according to income tax law, each beneficiary of a discretionary trust is deemed to own all the stock of the corporation held by that trust for purposes of the related corporation rules. If any of these beneficiaries owns a corporation, the trust owns taxable capital, or shares in the corporation that exceed the passive investment income threshold, their ability to access the small business deduction may be reduced or eliminated.
The improved disclosure rules don’t reflect a legislative change, but buyers can “no longer sit in the sand” so they don’t know about the issue, notes Kenneth Keung, Canadian tax advisory director at Moodys Private Client Law. In Calgary. In this sense, when setting up trusts, people should be more careful about who they name as beneficiaries. »
The CRA already has information on any income or gains related to property held in trusts, and beneficiaries must still report these amounts on their personal tax returns. However, the expanded reporting rules would allow the government to obtain more detailed information about trusts and beneficiaries.
“There are really malicious people who do malicious things with simple trusts to hide the settings on purpose,” said Kenneth Keung.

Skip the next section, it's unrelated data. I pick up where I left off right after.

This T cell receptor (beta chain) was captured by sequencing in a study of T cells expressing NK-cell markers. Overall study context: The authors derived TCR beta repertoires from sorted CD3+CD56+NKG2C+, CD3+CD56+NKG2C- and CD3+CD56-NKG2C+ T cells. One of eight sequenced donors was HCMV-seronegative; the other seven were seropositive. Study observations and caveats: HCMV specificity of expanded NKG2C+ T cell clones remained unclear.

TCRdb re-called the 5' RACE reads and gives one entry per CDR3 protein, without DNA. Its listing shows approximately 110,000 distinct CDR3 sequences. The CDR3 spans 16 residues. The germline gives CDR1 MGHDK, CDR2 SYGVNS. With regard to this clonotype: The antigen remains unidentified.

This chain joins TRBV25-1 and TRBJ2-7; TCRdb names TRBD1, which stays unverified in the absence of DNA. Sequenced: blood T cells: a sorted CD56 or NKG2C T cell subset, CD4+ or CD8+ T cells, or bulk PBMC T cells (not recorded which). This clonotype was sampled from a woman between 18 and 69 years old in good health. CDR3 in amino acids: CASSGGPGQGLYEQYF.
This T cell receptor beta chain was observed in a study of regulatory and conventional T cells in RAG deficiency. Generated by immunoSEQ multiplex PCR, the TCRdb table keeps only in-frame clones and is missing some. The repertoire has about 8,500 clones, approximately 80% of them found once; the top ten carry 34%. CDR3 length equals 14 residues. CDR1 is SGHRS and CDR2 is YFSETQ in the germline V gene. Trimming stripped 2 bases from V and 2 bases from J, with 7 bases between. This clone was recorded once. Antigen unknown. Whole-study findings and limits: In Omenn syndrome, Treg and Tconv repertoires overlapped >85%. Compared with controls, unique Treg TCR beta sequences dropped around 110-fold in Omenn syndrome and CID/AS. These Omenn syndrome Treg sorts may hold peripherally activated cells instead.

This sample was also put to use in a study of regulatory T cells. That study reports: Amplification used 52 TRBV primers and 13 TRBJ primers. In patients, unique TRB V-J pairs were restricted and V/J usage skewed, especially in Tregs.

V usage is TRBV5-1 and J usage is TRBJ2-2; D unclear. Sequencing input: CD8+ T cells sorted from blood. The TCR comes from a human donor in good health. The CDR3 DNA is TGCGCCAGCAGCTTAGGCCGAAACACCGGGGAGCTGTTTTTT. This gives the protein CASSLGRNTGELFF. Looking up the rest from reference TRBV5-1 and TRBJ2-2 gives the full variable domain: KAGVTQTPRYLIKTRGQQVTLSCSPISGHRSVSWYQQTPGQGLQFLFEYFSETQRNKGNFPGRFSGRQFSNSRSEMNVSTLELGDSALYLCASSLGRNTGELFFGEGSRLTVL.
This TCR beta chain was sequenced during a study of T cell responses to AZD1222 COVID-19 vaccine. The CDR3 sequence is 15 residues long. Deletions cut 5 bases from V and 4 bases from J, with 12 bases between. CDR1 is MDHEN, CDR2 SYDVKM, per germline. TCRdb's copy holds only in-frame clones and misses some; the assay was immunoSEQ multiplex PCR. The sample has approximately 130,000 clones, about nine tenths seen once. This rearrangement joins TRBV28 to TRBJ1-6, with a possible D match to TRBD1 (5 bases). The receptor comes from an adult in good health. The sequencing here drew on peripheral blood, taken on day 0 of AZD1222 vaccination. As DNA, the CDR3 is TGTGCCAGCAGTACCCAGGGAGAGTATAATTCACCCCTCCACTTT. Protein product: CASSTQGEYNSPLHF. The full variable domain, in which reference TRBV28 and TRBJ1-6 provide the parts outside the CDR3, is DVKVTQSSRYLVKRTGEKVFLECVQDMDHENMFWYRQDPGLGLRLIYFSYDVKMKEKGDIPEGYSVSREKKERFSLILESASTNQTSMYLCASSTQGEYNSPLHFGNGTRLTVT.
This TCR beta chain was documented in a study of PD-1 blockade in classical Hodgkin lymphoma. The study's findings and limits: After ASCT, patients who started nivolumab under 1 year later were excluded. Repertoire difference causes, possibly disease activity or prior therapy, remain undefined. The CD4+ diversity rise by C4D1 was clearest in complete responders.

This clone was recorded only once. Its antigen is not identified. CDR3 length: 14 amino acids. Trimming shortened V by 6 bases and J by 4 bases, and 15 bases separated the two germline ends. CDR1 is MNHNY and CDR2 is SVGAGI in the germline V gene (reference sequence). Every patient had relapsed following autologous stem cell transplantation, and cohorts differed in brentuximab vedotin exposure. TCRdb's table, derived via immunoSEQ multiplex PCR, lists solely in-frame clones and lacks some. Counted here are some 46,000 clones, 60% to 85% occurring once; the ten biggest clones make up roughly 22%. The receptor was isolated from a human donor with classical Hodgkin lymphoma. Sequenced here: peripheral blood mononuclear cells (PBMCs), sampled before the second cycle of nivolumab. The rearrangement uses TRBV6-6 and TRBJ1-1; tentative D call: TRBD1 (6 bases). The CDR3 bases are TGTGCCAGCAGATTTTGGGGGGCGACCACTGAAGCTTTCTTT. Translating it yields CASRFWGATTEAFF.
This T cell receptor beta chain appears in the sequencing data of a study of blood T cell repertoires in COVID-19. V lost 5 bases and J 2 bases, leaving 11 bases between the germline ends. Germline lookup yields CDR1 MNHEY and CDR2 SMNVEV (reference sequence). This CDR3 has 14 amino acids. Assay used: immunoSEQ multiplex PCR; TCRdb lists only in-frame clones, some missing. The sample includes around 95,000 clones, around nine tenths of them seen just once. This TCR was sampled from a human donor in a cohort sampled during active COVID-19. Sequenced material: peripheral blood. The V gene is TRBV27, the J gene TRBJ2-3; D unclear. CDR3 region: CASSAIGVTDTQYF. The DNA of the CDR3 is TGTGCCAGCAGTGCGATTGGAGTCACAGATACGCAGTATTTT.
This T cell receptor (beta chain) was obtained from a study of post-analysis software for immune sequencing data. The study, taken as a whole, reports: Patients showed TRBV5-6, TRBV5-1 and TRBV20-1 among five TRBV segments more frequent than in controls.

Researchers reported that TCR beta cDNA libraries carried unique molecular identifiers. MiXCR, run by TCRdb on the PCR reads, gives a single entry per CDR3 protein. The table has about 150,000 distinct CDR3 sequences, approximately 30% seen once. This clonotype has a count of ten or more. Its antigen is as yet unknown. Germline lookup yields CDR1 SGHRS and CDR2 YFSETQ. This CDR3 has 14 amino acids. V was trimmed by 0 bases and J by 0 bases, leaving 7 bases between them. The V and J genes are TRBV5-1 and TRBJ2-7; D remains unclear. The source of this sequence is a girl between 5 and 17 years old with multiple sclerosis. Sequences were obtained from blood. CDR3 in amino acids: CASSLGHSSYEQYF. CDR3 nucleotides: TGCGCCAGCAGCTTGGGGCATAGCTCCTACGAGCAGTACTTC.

However, Keith MacIntyre suggests that compliant taxpayers are being unfairly and unnecessarily asked to pay a price for failing to prevent improved reporting.
“It’s a huge burden on the taxpayer,” he says.
Proposed rules for Trevs in detail
The proposed regulations would require trusts with a taxable year ending on or after December 31, 2022 to file an annual trust income tax return and list all beneficiaries, trustees, settlors, or protectors of the trust, including their address, date of birth, and taxpayer identification number. requires identification. . Under current law, trusts that only have taxes due for the year or that dispose of capital property must generally file an annual trust return.
Certain trusts are excluded from the scope of the proposed regulations. These include mutual fund trusts and registered plans, trusts that have been in existence for less than three months, and those with assets of less than $50,000 – provided that those assets consist only of cash and securities traded on a designated exchange (and other) don’t be. defined assets).
In addition to existing penalties for failure to file a declaration of trust, the proposed filing rules impose a new penalty for willful failure to file or gross negligence: $2,500 or 5% of the value of the estate, whichever is greater.